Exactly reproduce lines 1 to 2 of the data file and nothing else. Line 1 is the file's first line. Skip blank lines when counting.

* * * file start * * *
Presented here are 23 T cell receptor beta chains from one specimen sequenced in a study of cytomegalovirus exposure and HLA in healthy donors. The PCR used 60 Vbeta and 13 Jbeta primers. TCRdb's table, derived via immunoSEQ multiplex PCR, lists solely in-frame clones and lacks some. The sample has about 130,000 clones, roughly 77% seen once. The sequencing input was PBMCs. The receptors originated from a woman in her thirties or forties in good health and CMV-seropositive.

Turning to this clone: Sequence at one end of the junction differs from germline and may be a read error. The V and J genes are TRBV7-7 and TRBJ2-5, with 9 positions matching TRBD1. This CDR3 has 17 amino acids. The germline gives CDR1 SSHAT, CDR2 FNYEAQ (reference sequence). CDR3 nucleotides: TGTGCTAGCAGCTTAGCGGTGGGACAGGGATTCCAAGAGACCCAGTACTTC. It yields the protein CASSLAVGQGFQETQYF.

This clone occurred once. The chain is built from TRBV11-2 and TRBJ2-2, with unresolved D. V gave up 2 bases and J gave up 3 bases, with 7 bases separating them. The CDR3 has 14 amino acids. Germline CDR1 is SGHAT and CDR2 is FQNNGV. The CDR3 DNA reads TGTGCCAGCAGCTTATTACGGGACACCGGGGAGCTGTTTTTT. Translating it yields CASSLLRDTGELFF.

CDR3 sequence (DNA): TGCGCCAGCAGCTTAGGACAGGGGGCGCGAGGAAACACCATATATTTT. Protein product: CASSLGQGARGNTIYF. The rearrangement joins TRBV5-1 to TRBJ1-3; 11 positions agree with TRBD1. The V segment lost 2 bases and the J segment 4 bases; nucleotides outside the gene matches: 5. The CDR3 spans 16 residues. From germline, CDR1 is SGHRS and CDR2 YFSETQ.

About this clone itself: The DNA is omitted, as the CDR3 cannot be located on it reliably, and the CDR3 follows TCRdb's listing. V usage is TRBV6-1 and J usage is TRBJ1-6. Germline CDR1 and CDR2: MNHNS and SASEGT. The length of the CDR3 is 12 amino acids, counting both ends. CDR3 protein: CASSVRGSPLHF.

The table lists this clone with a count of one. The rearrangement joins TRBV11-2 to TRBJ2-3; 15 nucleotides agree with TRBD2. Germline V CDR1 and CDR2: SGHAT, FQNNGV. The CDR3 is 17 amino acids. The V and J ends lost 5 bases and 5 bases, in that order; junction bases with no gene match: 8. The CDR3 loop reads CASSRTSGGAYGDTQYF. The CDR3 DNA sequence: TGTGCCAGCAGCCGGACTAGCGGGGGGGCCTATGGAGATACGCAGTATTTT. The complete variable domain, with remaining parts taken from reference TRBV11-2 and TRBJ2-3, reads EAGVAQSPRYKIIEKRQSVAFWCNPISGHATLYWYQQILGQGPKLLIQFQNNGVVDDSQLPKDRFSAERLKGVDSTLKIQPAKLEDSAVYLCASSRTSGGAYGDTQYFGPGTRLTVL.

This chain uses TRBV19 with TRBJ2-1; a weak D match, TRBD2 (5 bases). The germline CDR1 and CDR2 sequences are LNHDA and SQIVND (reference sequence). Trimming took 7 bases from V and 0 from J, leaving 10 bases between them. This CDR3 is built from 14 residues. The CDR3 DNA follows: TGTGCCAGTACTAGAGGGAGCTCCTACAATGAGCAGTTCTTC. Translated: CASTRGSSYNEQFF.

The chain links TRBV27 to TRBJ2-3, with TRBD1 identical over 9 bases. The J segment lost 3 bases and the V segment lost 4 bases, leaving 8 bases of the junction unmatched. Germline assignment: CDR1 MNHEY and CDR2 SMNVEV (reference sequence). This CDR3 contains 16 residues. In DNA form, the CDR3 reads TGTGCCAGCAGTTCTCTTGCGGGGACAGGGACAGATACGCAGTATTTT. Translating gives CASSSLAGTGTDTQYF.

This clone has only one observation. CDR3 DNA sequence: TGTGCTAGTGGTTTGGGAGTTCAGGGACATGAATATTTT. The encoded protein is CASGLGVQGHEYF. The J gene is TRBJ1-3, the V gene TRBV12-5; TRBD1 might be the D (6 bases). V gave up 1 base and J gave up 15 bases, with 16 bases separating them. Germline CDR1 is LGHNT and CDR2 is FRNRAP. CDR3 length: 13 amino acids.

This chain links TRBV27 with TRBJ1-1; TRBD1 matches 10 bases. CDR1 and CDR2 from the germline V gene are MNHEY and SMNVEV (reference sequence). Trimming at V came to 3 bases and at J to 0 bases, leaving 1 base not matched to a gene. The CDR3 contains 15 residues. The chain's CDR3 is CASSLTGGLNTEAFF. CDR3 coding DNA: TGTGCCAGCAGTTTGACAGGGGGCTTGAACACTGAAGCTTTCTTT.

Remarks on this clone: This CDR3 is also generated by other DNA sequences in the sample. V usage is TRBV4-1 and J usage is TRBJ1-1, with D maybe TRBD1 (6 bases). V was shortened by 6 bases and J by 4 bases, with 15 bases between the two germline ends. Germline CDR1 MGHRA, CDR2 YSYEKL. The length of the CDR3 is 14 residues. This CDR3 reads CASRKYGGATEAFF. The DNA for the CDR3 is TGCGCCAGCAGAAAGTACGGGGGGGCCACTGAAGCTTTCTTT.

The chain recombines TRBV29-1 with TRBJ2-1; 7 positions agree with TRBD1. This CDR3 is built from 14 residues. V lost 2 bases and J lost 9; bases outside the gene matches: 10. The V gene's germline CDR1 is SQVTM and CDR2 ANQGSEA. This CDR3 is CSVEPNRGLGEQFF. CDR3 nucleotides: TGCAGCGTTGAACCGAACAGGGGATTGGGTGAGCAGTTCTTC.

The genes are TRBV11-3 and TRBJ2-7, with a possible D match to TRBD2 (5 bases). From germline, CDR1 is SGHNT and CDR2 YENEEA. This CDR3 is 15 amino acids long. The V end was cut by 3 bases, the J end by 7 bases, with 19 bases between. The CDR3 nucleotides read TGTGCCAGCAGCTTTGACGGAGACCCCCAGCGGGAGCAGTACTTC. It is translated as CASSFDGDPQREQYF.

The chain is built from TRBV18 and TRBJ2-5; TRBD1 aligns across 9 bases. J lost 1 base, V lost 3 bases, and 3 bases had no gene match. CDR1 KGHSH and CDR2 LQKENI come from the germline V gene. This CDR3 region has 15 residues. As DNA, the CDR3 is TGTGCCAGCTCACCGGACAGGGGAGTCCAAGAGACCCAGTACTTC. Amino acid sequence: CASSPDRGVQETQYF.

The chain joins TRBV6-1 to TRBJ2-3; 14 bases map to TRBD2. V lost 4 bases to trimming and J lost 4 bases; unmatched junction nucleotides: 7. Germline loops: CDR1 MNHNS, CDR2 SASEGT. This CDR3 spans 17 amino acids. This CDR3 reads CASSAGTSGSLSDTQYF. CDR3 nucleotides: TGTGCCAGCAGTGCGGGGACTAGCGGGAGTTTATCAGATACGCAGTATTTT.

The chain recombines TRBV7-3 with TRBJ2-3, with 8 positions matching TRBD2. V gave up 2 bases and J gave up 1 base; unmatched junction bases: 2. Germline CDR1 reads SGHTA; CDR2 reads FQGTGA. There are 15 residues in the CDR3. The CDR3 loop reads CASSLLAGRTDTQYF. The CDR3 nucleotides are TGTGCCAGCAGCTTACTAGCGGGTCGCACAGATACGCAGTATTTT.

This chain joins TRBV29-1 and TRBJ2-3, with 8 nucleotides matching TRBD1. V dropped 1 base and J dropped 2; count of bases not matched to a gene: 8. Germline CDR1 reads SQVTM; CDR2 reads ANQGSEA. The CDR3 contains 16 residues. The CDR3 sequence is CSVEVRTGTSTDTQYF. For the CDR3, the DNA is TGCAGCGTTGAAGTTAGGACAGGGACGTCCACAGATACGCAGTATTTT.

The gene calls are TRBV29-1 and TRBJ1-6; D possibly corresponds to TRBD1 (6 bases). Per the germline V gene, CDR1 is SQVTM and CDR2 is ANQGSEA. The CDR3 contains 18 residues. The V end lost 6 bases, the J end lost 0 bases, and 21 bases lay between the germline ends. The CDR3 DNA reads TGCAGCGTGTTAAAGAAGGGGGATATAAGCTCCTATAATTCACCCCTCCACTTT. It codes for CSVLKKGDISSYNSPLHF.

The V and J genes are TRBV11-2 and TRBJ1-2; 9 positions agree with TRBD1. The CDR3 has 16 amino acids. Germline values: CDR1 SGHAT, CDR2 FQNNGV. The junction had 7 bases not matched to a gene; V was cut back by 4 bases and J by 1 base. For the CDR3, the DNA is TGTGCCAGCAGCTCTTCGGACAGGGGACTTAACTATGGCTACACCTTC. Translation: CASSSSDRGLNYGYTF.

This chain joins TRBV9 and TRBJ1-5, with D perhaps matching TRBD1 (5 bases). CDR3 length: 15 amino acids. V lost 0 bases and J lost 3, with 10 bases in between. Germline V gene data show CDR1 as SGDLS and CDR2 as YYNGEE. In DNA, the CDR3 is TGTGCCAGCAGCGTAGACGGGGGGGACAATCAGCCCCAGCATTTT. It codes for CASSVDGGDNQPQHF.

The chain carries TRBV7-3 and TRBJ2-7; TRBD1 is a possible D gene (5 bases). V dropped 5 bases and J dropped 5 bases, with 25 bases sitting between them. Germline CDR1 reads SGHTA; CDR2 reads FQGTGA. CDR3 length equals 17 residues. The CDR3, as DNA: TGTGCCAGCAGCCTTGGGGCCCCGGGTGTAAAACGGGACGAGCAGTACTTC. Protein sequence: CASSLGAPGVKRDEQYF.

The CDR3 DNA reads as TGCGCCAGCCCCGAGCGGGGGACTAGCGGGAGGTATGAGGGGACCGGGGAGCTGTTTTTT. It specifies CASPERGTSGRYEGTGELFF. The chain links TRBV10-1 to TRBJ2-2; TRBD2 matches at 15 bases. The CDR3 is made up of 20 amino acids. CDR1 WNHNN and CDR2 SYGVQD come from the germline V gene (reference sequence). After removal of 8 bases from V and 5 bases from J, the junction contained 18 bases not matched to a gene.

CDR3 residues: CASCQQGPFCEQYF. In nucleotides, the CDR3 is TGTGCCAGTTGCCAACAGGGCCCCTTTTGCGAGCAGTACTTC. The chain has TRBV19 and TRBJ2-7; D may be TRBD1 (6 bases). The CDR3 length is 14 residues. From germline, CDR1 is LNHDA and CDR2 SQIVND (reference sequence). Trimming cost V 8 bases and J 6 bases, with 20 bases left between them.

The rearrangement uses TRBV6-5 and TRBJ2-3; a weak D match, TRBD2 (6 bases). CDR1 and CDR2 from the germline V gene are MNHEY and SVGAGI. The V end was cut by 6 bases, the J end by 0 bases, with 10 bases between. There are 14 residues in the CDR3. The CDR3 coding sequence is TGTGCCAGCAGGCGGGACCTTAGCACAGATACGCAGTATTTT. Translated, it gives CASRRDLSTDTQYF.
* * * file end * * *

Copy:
Presented here are 23 T cell receptor beta chains from one specimen sequenced in a study of cytomegalovirus exposure and HLA in healthy donors. The PCR used 60 Vbeta and 13 Jbeta primers. TCRdb's table, derived via immunoSEQ multiplex PCR, lists solely in-frame clones and lacks some. The sample has about 130,000 clones, roughly 77% seen once. The sequencing input was PBMCs. The receptors originated from a woman in her thirties or forties in good health and CMV-seropositive.

Turning to this clone: Sequence at one end of the junction differs from germline and may be a read error. The V and J genes are TRBV7-7 and TRBJ2-5, with 9 positions matching TRBD1. This CDR3 has 17 amino acids. The germline gives CDR1 SSHAT, CDR2 FNYEAQ (reference sequence). CDR3 nucleotides: TGTGCTAGCAGCTTAGCGGTGGGACAGGGATTCCAAGAGACCCAGTACTTC. It yields the protein CASSLAVGQGFQETQYF.